Pastor Robert Jeffress of First Baptist Church of Dallas has come under fire by creationist Ken Ham, after the Texas preacher suggested that the universe might indeed be 13.7 billion years old, as modern science claims.
"It is so distressing that so many of our Christian leaders don't seem to understand that to accept man's fallible beliefs of billions of years, Big Bang etc, they are really undermining the authority of God's Word," Ham, president/CEO and founder of Answers in Genesis–U.S. and the Creation Museum, wrote on his Facebook page on Thursday.
"To send a signal to coming generations that one can accept such false ideas like the Big Bang and billions of years they are taught at public school and secular colleges (and many compromising Christian Colleges) is a major factor why so many of the coming generations begin to doubt the authority of the Word of God," the creationist added. more >>
For 30 years, Ken Ham of Answers in Genesis has advocated a literal, straightforward reading of Genesis, the first book of the Bible. Interestingly, his staunchest critics have been fellow Christians.
Ham believes that God is the Creator of the universe and that it took six literal days for God to create everything. That view, he says, is a consequence of accepting the authority of the Word of God as infallible. To reject that belief is to undermine that authority.
Yet many Christians, he laments, not only dismiss the literal reading of the Creation account but also feel embarrassed by it. more >>
Christians and atheists went head to head Wednesday to debate one of the most frequently raised questions today: Does science refute God?
Christian apologist Dinesh D'Souza and Origins Project Director Lawrence Krauss were among the panelists at Kaufman Center in New York who spent 90 minutes trying to convince the audience that science does not refute or does refute God, respectively.
Based on results from the live audience as well as an online poll, the atheists won the debate. Fifty percent of the in-person audience agreed that science refutes God, up from 37 percent before the debate. The opposing side, arguing against the motion, only gained four percent of the vote after the debate (from 34 percent to 38 percent). more >>
An Indiana Senate Education Committee chairman has said that he will not be pushing to introduce creationism in public schools, but is changing his strategy by writing up a proposal to allow students to ask more questions of their teachers on various subjects – including evolution.
"I would refer to it as truth in education, so students could question what teachers are teaching them and try to make sure it's true what they're teaching," Republican Sen. Dennis Kruse said on Tuesday, as reported by The Republic.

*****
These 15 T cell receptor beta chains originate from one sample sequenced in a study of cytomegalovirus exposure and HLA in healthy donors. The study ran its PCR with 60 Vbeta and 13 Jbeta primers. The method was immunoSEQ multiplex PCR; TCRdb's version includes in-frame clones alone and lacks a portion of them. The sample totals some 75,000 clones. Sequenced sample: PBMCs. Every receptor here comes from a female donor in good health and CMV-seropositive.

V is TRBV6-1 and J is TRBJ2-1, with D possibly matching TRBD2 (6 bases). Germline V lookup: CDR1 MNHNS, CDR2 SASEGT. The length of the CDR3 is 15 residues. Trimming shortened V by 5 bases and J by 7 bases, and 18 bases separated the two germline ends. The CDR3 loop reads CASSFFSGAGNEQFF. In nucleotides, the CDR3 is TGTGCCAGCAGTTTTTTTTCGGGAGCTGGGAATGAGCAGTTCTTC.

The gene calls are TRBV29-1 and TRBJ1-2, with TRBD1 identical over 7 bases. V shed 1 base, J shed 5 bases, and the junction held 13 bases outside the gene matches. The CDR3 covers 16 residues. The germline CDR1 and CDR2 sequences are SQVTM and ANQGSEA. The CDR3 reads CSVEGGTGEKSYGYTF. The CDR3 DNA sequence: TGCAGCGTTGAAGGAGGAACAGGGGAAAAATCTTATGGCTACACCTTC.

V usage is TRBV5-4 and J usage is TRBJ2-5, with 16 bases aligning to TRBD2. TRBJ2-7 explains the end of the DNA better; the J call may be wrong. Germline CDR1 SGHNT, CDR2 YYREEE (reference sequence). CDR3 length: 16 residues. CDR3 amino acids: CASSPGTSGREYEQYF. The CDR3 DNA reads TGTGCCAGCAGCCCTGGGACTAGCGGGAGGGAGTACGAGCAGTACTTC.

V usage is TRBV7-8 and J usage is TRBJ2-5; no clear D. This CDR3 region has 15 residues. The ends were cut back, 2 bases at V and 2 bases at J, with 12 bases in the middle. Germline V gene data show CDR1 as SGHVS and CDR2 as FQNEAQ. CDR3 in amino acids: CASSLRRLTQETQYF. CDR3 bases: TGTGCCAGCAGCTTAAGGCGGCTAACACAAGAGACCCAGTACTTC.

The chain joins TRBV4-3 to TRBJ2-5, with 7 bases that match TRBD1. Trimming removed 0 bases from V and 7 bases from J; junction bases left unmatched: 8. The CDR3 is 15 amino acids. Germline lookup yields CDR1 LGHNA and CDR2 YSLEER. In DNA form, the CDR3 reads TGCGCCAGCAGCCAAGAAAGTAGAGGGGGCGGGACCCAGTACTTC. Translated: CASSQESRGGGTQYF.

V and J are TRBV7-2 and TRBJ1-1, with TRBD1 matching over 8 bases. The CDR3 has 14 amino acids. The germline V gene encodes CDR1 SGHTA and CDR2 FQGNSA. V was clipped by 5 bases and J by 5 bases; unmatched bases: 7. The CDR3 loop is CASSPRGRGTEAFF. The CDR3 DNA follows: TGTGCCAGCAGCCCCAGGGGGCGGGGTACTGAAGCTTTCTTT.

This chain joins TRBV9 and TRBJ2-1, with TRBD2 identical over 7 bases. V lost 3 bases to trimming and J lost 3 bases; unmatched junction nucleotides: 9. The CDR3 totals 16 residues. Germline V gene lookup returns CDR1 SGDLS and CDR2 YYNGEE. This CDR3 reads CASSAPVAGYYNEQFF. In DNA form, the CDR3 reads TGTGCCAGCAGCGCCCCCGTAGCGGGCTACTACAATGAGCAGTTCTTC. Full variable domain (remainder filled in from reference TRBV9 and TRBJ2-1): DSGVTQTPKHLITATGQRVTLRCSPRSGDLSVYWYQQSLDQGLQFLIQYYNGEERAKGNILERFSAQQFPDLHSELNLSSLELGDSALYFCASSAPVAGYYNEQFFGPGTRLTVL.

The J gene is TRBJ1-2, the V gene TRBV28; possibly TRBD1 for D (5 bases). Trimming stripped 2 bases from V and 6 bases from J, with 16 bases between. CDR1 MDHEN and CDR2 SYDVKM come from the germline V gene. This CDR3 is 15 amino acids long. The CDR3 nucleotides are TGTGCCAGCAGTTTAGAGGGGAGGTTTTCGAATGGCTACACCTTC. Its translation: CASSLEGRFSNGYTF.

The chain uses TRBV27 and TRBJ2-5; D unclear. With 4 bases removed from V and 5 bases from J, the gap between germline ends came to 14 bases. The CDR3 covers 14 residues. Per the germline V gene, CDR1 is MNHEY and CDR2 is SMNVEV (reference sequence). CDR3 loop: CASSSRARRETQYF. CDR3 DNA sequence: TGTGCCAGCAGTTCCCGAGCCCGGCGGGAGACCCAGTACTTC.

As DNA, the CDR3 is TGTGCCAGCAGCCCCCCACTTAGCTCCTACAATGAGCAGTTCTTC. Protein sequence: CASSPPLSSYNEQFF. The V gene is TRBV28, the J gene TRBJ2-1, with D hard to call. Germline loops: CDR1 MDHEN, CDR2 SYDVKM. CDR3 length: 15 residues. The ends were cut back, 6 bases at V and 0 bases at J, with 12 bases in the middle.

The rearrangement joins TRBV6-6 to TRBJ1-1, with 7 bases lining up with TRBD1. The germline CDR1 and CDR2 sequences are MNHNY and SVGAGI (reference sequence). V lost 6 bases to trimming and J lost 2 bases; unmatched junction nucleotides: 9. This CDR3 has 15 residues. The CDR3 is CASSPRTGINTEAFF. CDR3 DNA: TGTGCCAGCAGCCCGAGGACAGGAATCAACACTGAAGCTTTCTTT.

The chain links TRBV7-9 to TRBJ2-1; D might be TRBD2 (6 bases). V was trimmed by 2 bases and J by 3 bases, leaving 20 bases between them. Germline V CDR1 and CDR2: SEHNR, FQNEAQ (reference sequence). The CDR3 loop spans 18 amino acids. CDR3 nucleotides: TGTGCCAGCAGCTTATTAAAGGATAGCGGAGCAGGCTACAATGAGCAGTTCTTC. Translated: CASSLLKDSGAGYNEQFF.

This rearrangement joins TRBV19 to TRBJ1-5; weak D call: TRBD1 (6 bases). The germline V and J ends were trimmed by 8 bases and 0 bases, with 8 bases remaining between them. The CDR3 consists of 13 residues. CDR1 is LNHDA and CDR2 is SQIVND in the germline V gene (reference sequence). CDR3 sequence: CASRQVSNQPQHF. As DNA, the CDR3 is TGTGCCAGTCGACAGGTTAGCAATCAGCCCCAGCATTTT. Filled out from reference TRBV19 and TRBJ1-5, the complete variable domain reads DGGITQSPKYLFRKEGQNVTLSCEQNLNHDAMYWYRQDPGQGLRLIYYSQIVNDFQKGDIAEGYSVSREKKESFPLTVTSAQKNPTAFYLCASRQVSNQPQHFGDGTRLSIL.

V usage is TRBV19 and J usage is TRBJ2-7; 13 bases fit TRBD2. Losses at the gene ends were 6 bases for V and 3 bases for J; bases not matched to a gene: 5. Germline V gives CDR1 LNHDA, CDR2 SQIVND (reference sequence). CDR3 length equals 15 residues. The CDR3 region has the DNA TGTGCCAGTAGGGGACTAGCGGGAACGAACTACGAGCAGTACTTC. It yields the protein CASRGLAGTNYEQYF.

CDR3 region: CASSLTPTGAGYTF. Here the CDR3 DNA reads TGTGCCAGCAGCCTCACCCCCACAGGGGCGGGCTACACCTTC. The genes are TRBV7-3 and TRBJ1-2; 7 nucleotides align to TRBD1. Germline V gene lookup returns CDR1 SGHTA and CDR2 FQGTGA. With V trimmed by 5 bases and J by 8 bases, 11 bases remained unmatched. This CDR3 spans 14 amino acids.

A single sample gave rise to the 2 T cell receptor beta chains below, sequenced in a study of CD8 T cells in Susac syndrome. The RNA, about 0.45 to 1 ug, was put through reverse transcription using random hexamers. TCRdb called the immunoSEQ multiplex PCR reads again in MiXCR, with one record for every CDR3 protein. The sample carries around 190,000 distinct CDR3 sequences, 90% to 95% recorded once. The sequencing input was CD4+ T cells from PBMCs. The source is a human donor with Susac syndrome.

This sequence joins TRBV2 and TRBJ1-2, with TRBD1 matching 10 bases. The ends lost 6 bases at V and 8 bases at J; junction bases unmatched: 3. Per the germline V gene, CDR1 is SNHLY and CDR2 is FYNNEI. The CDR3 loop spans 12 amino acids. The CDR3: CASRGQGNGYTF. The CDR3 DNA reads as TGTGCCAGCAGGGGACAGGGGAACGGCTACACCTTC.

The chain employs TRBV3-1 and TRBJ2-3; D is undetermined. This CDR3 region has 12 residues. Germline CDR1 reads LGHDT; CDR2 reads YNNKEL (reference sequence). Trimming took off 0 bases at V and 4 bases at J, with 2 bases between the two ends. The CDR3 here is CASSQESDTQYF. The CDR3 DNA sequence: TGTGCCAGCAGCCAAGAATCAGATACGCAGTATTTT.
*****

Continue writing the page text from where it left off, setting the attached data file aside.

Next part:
During the 2012 campaign season, he proposed that teachers be allowed to teach creationism, a Bible-based theory that God literally created the earth. The bill was not successful, as House Speaker Brian Bosma rejected it, but Kruse is now writing a draft from the state's legislative services agency that would at least allow evolution to be questioned. more >>
A young earth creationist is accusing Sea World of "evolutionary indoctrination." Ken Ham, founder of Answers in Genesis, says the new dinosaur exhibit at the marine mammal park in Australia pushes Darwinism on children.
Ham's family visited Dinosaur Island, the new attraction at Sea World on the Gold Coast, Australia, which opened in June and will remain open until next summer. After the trip, his son-in-law concluded, "As we saw at Sea World, most parents had no idea what they were doing to their children by taking them to this new 'temple' of evolutionary secular humanism and letting them be indoctrinated in this anti-God religion."
Ham made additional observations on his blog Tuesday, saying that the exhibit has one purpose: "to convince children and mums and dads that Darwinian evolution is fact and that birds are actually dinosaurs (because dinosaurs supposedly grew feathers and became birds)." more >>
Pat Robertson has been accused by evangelical Christian and creationism proponent Ken Ham of "destructive teaching," after the televangelist stated that the existence of dinosaurs is evidence that Young Earth Creationists are wrong about the planet being 6,000 years old.
Christian Broadcasting Network spokesman Chris Roslan told The Christian Post on Friday, however, that "Dr. Robertson stands by his comments."
The controversy arose earlier this week when Robertson, co-hosting his "The 700 Club" program on CBN, dismissed the theory that the earth is only 6,000 years old, which Ken Ham, CEO and founder of Answers in Genesis and the Creation Museum, took offense to. more >>